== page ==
I get a disturbing number of calls from customers who are trying to troubleshoot a very expensive piece of equipment that can be easily damaged by doing the wrong thing, without the manuals for the equipment. Coming from an engineering and aviation background, I find this astounding. For an aircraft mechanic, it is actually against the law (you can and will be fined, or worse if audited), to work on an aircraft without having a complete set of manuals on the premises. That is even true for painting an aircraft (mine was in hock at the paint shop for a couple of weeks because they didn’t have the manuals). I actually had to carry my personal set down to them so they could show them to the FAA before they would let them proceed on work.

So when I get a call from someone who is trying to troubleshoot, or even better, trying to get an entire plant going as people are being sent home without pay because of downtime, and they don’t have the manual that lists the error codes, I am amazed and upset. Manuals are easy to get. Our company websites have buttons to press to get to forms that are sent in to have manuals emailed to people. The corporate websites have downloadable manuals (admittedly, in a labyrinthine setup that makes you appreciate the Dewey Decimal System), and if you do a search on the web, you can typically find a PDF that shows up in the first few lines of Google or Bing.  So, manuals, the single most important thing you can have when troubleshooting a drive, are literally just a few keystrokes away. Anyone who doesn’t have one should reconsider their priorities.  Anyone supervising someone who doesn’t have one should perhaps consider it part of their job performance…or lack thereof.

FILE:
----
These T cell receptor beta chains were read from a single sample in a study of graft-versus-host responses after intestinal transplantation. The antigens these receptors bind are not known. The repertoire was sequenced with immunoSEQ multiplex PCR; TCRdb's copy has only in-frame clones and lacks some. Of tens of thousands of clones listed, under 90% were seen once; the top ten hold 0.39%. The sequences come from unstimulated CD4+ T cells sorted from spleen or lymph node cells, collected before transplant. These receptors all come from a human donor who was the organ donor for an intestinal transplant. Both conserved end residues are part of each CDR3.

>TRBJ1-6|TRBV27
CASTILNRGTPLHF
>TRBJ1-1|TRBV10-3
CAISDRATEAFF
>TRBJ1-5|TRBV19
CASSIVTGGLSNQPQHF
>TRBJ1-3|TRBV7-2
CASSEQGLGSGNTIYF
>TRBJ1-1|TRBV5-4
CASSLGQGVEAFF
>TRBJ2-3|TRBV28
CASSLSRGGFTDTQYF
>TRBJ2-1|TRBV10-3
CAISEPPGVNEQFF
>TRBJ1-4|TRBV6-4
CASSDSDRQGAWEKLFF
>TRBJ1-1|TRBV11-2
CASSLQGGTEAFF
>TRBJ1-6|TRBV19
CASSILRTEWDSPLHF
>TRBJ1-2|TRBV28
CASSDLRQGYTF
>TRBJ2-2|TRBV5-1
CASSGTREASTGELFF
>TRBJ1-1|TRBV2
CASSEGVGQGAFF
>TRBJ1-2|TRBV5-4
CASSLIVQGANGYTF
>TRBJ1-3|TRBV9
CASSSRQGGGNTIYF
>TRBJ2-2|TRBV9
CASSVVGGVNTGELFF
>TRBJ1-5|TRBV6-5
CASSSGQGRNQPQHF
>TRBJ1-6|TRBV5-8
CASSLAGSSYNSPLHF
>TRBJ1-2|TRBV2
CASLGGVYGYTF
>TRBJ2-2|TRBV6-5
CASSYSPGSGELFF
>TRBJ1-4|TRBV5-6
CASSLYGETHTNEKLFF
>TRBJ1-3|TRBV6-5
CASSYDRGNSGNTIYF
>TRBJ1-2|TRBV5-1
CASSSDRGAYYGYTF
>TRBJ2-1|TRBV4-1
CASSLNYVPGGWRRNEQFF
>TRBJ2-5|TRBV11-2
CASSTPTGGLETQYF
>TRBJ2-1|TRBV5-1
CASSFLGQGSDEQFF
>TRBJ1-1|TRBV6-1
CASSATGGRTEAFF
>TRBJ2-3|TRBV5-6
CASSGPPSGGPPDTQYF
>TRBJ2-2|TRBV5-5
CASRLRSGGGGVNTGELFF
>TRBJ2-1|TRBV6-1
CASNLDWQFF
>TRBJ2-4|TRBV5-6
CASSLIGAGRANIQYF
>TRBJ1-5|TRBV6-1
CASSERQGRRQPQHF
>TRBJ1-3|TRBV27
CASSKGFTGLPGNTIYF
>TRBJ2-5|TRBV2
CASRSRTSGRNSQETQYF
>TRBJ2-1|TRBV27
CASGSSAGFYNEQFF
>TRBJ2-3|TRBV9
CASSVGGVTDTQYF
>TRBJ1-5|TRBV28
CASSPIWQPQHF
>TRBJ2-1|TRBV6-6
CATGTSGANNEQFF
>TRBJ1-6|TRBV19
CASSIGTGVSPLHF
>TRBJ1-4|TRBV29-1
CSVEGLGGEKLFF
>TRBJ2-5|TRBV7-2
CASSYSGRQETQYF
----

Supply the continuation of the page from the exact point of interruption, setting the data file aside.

Those durn meetings…

When someone asks me what I miss least about the corporate world, I can answer without a missed beat.


While I can safely say that Mrs ThinkingEngineer had many more at her last job than I did, I can say that they were the bane of my existence. The worst was the “Morning Staff Meeting”,  a meeting of department heads to see what the problems and issues of the day were. There were, however, more than a few problems with this concept.

1) At 9am, most of the day’s problems and issues hadn’t sprung up yet. So, the meeting became a “What happened last night that we missed meeting”.

2) The time of the meeting dropped it right into the period that you had figured out what had broken, and were formulating and implementing plans to fix them. This brought things to a screeching halt, while you listened to other Dept heads talking about personnel issues and such.

3) There are Dept heads that actually think their meeting performance (read talking time) actually is their job performance. Unless you have had a catastrophe, you should be able to summarize in under 5 minutes.

I did, however, find a solution. A thinking engineer solution. As Engineering Manager I had many of the machine and building controls accessible from my computer, including environmental controls. When the tired A/C in the conference room went out, I had a new more efficient and LARGER system put in, with very modern controls.

And every day as I walked into the morning meeting those modern controls did their duty, and turned the conference room temp down to 40 degrees.

Problem Solved.